Shallow, shallow, shallow. Fun, fun, fun. With their disposable, flammable little guitar pop, the Apples in Stereo walk the line between lo-fi charm and utter irrelevance. Velocity of Sound won't settle that argument for anyone, but on 11 tracks -- crammed into just under a half-hour -- the band keeps on keepin' on.
The strategy remains the same for Robert Schneider and his cohorts. Overamped guitars, pounding drums, lots of easy rhymes about girls (or, if drummer Hilarie Sidney is doing the writing and singing, about boys). Rinse and repeat, over and over and over again. Preferably in less than three minutes. And if you can get it in under two -- like on the we're-the-Beach-Boys façade of "She's Telling Lies" -- hey, even better.
With every component boiled down to its garage-rock core, Velocity of Sound could become tiresome or obvious if it weren't for the manic entertainment value of this band's music. Like most groups in the Elephant 6 mafia -- all hail indie-whiteboy purity -- the Apples in Stereo exhibit a dorkish obsessiveness for studio insularity. Tracks such as "I Want" and "Yore Days" are the rave-ups of kids so uncool that even Rivers Cuomo wouldn't have hung out with them. But what they lack in Strokes-style magnetism they more than make up for in underdog camaraderie. Combustible songs such as "Mystery" and "Do You Understand?" rally around their pent-up aggression and repressed sexuality in classic nerd-becomes-the-prom-king style.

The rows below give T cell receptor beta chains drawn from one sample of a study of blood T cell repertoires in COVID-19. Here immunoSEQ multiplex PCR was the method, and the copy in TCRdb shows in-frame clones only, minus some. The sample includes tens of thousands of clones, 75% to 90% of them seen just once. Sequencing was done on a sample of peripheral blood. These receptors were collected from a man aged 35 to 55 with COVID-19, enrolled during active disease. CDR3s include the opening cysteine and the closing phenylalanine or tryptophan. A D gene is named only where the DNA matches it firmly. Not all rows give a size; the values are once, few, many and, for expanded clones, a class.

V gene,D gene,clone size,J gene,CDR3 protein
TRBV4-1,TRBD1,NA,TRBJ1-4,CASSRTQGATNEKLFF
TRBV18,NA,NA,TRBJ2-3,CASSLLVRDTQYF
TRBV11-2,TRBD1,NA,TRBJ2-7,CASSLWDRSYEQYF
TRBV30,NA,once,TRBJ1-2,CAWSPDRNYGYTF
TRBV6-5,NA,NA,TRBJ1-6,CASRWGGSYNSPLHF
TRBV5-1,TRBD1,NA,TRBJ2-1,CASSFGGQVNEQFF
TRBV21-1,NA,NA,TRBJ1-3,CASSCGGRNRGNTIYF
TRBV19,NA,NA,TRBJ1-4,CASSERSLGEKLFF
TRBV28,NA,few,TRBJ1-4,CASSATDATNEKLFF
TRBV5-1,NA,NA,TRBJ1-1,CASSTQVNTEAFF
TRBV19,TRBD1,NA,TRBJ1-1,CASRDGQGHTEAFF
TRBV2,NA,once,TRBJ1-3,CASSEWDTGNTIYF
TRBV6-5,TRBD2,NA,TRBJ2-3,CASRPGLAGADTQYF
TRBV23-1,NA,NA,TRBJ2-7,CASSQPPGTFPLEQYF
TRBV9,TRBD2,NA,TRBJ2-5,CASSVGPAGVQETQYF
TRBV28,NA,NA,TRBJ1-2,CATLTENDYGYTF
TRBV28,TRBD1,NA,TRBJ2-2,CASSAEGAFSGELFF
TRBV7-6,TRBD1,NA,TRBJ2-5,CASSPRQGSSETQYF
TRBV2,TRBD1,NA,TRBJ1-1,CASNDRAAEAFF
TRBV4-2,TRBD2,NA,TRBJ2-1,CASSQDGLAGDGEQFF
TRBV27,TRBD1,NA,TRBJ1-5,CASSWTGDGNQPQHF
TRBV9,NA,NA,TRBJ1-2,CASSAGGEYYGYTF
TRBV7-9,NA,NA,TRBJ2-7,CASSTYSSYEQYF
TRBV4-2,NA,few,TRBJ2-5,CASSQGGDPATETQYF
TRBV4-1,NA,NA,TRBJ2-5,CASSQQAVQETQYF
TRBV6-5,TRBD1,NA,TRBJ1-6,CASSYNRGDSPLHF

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It would be nice, though, if this band interacted with the outside world a little more often -- or ever, for that matter. Velocity of Sound's tracks can feel hermetically sealed, the creations of lab rats who never see the sun. Because of this, there's very little wit or bite to these songs. Rarely do you stumble upon a great lyric, unless "downtown is like a slot machine" counts. But the Apples in Stereo aren't selling drama or sophistication or even a how-to manual in interpersonal skills. These kids' entire reason for being is the almighty worship of fuzzed-out guitars and hooks, hooks, and more hooks. It's difficult to expect humanity from a group of people who rarely hang out with fellow earthlings in their free time.